Other's OnLine Resources (Chapter 6)
Flipping
Coins 
 Description:
This interactive online resource allows you to guess whether
a coinflip will turn out "heads" or "tails." After you make your
guess, the coin is flipped and you get to see the outcome. Results
are then tabulated as you flip the coin multiple times.
 What to Do:
 Click on the colored title of this online resource: "Flipping
Coins."
 In the screen that pops up, locate the phrase "Guess below!"
and then click on "Head" or "Tail" to indicate your prediction
as to how the 1st coin toss will turn out.
 Make additional guesses, each time noting your cumulative
"success rate."
 If your final position in the graph does not match the "P(head)
value of 0.05, then recognize that you haveover the collection
of flips in your samplea sampling error.
 Sky Huck's Puzzle Question:
If you play this little game by flipping 30 times, do you think
you'll have a better chance of ending up on the red line (thus
indicating no sampling error) with "P(head)," the population
parameter, set equal to 0.5 or 0.9? After making your guess, try
it out (both ways) and see what happens.

Sampling
Distributions 
 Description:
Through this interactive exercise, you'll see (1) how a sampling
distribution is created, (2) how the standard error decreases
if n is increased, and (3) how the sampling distribution will
be approximately normal even if the population is nonnormal.
 What to Do:
 Click on the colored title of this online resource: "Sampling
Distributions."
 After clicking on "Begin," click "Animated Sample" in the
next screen. Watch what happens. Then click on "Animated Sample"
some more. This will show you how sampling distributions are
built.
 Click on "5 Samples" (or "1,000 Samples" or "10,000 Samples"
to look at the sampling distribution that's created quickly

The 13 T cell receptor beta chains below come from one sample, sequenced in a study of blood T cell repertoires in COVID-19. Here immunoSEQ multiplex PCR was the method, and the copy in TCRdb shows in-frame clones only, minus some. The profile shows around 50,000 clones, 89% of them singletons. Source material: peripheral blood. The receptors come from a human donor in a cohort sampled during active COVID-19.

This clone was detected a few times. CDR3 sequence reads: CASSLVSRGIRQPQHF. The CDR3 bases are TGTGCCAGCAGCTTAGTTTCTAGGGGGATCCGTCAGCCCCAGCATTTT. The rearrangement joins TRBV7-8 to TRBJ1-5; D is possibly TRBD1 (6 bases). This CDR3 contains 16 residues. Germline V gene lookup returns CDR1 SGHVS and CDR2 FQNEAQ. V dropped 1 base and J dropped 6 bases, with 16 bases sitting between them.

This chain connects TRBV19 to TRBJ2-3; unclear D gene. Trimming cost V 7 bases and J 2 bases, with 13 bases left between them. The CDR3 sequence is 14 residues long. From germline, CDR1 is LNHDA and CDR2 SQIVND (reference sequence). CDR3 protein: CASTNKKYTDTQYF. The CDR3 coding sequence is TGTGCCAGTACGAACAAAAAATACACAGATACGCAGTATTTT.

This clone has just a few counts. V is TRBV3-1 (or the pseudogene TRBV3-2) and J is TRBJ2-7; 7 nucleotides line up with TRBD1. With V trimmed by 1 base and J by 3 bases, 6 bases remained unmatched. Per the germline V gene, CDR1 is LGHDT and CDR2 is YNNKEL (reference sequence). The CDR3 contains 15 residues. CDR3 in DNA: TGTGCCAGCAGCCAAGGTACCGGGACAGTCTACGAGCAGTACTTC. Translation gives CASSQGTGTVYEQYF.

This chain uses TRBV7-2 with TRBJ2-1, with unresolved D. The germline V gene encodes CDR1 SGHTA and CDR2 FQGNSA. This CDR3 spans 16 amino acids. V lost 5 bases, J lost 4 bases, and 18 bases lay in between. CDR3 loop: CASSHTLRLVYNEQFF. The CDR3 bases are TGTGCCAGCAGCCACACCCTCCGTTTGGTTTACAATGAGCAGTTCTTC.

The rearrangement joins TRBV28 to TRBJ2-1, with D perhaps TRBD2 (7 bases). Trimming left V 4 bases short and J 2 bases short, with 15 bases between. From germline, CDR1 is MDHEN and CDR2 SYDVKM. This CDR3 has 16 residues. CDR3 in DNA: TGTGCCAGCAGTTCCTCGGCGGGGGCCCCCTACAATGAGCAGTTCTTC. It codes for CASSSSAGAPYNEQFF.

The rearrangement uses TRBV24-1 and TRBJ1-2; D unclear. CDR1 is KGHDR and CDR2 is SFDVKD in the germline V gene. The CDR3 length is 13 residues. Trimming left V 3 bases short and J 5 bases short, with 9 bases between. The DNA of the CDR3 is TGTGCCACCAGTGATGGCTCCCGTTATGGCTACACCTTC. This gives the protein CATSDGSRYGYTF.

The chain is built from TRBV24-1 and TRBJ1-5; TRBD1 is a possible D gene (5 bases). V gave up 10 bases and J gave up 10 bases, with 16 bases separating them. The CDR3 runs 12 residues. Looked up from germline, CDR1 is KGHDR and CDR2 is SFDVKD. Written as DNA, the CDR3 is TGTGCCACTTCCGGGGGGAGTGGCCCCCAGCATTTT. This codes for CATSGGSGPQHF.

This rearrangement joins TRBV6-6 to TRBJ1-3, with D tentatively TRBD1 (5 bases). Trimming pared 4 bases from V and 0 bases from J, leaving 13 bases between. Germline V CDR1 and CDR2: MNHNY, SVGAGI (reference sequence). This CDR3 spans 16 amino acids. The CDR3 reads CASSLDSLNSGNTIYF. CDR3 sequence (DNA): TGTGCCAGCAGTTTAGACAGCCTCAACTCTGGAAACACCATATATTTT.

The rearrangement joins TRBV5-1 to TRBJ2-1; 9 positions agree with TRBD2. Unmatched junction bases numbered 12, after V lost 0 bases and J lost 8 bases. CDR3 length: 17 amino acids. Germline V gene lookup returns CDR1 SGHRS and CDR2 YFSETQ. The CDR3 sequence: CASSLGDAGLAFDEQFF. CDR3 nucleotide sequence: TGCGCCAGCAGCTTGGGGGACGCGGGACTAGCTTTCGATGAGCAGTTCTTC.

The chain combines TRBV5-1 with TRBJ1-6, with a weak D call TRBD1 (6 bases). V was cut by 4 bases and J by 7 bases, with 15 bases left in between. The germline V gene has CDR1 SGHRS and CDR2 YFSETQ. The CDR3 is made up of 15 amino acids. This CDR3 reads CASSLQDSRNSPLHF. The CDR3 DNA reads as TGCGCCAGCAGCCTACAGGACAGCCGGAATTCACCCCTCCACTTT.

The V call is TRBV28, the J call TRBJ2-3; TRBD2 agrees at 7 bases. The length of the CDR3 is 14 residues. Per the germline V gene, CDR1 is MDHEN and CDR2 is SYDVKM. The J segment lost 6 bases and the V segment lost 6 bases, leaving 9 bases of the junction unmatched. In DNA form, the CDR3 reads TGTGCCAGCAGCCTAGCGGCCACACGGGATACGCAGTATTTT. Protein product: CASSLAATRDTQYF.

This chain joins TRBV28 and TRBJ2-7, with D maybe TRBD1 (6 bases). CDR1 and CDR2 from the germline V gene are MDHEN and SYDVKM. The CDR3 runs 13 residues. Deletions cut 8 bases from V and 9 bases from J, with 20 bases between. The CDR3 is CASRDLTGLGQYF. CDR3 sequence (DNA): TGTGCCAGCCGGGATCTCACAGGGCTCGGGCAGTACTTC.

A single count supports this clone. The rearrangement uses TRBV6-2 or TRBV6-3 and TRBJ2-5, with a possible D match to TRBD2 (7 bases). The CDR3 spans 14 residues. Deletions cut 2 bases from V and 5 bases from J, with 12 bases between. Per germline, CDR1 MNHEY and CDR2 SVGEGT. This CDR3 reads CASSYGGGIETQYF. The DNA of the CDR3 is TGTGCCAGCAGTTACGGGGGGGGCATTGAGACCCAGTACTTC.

for lots of samples.
 Change the n, the population's shape, and the statistical
focus (from the mean to the median) to see how these things
affect sampling distributions.
 Sky Huck's Puzzle Question:
In which of these two cases is the standard error smaller? (a)
When n = 10 and the sample's median is computed, or (b) When n
= 5 and the sample's mean is computed.

Confidence
Intervals (A) 
 Description:
You're able to see a visual display of 100 confidence intervals,
each built for a sample of a given size extracted from a population
having M = 50 and SD = 10. You'll see which of the 100 CIs "overlap"
the population mean . . . and which ones do not. And you'll also
see a simple frequency count of how many of the 100 CIs "catch"
mu.
 What to Do:
 Click on the colored title of this online resource: "Confidence
Intervals (A)."
 After clicking on "Begin," click "sample" in the new screen.
Clicking "sample" again adds 100 new CIs to your 1st set.
 Sky Huck's Puzzle Question:
Set the sample size equal to 10. Then, after hitting "sample"
10 times in a row, observe the "Proportion Contained" results
in the bottom 2 windows. Now, if you repeat these steps but this
time set n = 20, will the "Proportion Contained" results go up,
go down, or remain the same?

Confidence
Intervals (B) 
 Description:
Using this interactive online resource, you'll get to see a picture
showing 50 CIs, each computed for the mean of a different random
sample drawn from the same population. The picture will show how
many of these CIs overlap the population mean. You can control
the level of confidence and the number of CIs that are computed.
 What to Do:
 Click on the colored title of this online resource: "Confidence
Intervals (B)."
 On the screen that pops up, read the instructions, look
at the "alpha bar," and examine the set of CIs displayed in
the picture.
 Click the "More Intervals" button to get a new batch of
50 CIs.
 Move the black triangle to change alpha from .05 to .01,
and then click on the "New Alpha" button to produce a brand
new set of 50 CIs.
 Set alpha equal to either .05 or .01, click the "New Alpha"
button, and then repeatedly click the "More Intervals" button
until you can see the combined results for 1,000 CIs.
 Sky Huck's Puzzle Question:
If we could somehow change the word "alpha" in this online resource
to "confidence," what changes (if any) would we need to make in
the numbers inside the "Alpha" bar?